Sunday, 15 May 2011

3rd Anniversary of Pauline Campbell's Death

“Remembering Pauline Campbell died May 15 2008 Suffragette for Penal Reform.”
It is three years since Pauline died so tragically. It is difficult to imagine what she would have made of the controversy going on today about the overcrowding of prisons. There is no doubt that she would have welcomed any reduction in numbers. But she wouldn’t have been happy if this went hand in hand with fewer resources to put right the appalling conditions which exist in many of our prisons.
Nothing much seems to change where children are concerned. As late as April this year Dr Margaret Atkinson, Children’s Commissioner, called on Britain to outlaw the use of physical violence on children in custody. But yet again we wonder – when will action be taken?
Pauline’s voice is sorely missed.

Monday, 2 May 2011

Remembering Chernobyl 25 Years On

Genny Bove and I held a stall at the Cross in Chester on Tuesday 26th April 2011 to remind people of the accident that happened at Chernobyl on that day 25 years ago. It was even more poignant this year following the explosion at Fukushima, Japan. The threat of nuclear disaster is still the most immediate threat to the people and the planet in this the 21st century. It is staggering that this government, for political reasons, can even contemplate a new generation of nuclear power stations and the replacement of the nuclear missile system.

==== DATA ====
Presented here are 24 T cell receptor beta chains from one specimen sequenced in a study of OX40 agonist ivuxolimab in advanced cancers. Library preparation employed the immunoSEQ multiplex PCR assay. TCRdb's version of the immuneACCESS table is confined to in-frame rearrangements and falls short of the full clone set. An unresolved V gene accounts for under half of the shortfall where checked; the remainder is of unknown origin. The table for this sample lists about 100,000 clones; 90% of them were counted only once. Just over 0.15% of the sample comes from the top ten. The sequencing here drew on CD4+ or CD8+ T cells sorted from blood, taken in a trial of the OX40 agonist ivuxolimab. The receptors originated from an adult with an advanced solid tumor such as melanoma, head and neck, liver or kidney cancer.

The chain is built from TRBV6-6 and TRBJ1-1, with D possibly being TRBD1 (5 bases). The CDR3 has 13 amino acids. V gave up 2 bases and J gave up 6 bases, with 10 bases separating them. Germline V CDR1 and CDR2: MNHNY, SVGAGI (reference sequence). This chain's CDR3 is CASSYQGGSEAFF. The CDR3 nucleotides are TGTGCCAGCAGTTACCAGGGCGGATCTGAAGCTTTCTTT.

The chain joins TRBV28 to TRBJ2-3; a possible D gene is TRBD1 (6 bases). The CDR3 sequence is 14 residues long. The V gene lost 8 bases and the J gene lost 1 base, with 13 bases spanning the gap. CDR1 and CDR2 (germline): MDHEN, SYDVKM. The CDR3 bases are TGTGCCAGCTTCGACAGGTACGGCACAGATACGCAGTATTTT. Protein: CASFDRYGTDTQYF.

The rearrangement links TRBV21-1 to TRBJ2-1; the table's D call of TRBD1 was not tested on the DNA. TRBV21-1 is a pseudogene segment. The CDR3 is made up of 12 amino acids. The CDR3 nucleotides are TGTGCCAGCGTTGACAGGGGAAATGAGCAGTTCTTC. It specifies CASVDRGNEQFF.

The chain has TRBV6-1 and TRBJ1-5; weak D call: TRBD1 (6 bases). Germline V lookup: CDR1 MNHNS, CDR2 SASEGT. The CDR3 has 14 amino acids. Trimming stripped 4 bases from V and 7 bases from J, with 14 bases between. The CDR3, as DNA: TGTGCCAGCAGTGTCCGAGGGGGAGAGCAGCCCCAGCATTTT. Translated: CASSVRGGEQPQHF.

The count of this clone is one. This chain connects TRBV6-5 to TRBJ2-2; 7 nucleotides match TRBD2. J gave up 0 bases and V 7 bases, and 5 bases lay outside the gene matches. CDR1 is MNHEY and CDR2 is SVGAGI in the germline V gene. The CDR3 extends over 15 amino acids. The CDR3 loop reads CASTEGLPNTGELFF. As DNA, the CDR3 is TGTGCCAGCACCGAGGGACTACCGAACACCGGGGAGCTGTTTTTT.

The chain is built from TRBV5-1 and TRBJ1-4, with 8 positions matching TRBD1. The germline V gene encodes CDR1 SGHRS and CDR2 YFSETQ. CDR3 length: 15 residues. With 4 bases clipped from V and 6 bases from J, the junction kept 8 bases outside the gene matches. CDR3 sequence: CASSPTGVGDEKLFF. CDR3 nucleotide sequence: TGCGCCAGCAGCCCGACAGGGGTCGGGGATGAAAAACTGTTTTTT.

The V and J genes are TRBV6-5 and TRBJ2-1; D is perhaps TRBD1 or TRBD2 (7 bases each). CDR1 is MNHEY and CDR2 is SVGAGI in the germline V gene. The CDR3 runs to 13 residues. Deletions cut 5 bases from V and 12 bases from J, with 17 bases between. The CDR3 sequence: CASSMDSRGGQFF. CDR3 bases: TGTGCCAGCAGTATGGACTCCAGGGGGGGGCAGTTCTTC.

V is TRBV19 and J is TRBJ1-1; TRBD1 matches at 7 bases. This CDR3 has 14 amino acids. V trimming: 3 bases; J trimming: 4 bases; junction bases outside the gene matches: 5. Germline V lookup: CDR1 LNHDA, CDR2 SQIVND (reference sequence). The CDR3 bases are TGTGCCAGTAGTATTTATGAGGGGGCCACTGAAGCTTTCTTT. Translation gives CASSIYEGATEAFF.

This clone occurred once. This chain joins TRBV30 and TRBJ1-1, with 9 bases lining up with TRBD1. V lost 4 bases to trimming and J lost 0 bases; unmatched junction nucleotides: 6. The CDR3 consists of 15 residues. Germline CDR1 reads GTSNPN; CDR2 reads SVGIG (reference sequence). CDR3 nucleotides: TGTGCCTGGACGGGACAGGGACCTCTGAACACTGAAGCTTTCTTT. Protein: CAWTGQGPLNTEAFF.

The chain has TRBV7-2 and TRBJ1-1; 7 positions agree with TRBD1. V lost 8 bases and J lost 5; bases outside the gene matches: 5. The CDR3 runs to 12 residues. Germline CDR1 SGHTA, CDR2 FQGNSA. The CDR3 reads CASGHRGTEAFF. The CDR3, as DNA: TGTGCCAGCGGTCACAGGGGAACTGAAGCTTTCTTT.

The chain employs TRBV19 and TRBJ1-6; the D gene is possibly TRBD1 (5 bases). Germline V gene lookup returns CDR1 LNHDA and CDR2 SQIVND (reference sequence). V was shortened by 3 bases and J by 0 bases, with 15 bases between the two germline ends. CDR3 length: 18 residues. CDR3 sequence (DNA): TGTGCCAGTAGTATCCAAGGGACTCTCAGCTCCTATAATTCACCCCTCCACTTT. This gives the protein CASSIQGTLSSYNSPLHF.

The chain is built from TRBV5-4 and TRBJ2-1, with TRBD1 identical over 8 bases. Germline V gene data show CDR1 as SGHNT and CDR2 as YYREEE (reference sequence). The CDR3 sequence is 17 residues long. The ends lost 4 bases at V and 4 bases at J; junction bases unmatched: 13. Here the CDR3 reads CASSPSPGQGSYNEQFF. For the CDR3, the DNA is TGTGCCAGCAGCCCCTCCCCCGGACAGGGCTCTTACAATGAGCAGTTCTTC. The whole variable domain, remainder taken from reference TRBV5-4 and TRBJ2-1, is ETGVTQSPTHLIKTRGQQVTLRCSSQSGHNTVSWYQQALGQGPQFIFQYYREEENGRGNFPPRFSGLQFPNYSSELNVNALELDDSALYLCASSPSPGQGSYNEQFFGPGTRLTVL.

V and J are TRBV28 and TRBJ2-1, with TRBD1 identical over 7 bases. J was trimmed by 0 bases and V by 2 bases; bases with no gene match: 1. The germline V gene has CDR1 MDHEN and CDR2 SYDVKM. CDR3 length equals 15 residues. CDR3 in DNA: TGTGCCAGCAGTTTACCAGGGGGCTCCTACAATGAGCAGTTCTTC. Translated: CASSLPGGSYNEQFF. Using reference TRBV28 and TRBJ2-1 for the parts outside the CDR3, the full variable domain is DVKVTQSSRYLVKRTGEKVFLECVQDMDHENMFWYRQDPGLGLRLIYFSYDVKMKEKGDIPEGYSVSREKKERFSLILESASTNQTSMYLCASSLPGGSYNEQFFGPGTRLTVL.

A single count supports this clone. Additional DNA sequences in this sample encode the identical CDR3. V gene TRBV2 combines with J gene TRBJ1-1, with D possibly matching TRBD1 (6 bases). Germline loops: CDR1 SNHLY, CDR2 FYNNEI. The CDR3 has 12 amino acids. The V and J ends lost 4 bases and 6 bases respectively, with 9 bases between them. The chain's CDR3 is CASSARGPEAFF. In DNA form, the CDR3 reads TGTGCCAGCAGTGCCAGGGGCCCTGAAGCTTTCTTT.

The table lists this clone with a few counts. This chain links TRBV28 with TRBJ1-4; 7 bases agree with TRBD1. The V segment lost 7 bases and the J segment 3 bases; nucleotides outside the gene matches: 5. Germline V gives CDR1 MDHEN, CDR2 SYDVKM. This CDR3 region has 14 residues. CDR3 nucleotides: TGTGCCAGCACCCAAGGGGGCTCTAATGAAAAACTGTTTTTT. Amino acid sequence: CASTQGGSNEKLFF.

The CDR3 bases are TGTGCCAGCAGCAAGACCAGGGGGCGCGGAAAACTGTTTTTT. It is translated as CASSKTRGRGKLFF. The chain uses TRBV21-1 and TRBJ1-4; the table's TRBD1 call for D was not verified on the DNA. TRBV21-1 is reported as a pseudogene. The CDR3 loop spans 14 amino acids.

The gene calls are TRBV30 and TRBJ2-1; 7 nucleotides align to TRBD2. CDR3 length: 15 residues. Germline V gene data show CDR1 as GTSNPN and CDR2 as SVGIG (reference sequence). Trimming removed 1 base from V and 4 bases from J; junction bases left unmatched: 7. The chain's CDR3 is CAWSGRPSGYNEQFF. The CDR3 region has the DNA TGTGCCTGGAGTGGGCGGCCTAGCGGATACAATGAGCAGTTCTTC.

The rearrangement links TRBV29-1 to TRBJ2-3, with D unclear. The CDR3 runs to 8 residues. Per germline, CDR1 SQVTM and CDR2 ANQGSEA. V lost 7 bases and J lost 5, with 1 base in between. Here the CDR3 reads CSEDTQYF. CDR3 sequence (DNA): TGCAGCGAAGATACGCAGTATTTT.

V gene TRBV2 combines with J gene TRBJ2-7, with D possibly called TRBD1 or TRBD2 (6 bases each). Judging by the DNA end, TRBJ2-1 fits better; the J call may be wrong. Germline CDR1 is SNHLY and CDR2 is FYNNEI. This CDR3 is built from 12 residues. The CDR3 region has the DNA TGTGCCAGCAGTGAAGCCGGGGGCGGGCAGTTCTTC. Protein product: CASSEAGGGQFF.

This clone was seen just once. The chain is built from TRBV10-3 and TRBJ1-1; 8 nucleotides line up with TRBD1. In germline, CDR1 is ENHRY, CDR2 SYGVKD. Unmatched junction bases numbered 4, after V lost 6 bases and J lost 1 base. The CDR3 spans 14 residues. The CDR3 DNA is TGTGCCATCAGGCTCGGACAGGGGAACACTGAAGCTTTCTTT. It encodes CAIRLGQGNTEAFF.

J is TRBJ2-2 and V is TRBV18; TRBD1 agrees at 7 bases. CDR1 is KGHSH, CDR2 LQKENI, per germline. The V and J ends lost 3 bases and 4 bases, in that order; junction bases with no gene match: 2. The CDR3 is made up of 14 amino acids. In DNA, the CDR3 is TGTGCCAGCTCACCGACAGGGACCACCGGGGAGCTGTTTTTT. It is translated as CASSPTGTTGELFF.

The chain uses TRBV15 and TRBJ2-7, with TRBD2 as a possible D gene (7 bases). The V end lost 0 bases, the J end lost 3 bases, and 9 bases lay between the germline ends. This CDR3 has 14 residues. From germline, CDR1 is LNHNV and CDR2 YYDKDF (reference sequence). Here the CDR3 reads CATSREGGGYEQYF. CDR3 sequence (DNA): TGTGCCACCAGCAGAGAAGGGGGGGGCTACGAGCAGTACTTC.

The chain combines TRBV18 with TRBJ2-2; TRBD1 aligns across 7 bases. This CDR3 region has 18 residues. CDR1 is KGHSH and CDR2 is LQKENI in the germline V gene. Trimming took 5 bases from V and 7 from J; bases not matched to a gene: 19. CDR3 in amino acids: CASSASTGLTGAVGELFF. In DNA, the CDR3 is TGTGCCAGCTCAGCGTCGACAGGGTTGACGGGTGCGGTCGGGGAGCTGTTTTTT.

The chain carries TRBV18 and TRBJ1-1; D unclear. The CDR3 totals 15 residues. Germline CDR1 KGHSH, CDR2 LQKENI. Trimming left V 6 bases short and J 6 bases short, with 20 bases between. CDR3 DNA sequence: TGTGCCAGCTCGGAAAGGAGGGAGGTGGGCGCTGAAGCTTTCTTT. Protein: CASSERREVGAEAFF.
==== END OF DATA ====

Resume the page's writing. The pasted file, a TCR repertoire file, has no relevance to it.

As long ago as 1978 a small group of dedicated people led by Bridget Gubbins set up the Druridge Bay Campaign. Druridge Bay is a beauty spot on the Northumberland.
Coast and was threatened by the building of a nuclear power station. The common thread that brought the campaigners together was concern for the planet and the need to expose the dangers of nuclear power. No matter how much government ministers felt they were serving the national or global interest by building nuclear power stations, the campaigners could clearly see the threat of radio active waste (deadly for tens or hundreds of thousands of years), of radio active cores being cemented up on our beaches for at least 135 years, the ever present risks of accidents and the fear of living next to an outwardly innocuous building with deadly contents inside. Bridget’s book “Power at Bay” was written at the end of this incredible campaign.
I think it is worth noting that Ronald Sampson wrote an article in Resurgence Nov-Dec 1979. He says “the response of the Thatcher administration to the horrifying warning from Harrisburg (Three Mile Island) has been to announce plans for the construction of a similar reactor at Druridge Bay, barely 20 miles from Newcastle on Tyne. Arrogant contempt for people, their opinions and their elemental safety could not be more brutally expressed. The government also announced plans for drilling operations at 11 different sites in England, Scotland and Wales to find deep accommodation for nuclear wastes. But they hasten to reassure us they will not be needed until the 21st century.”
It is the 21st century. Is the government to be allowed, along with the nuclear industry to play fast and loose with the future of our children and our grand children?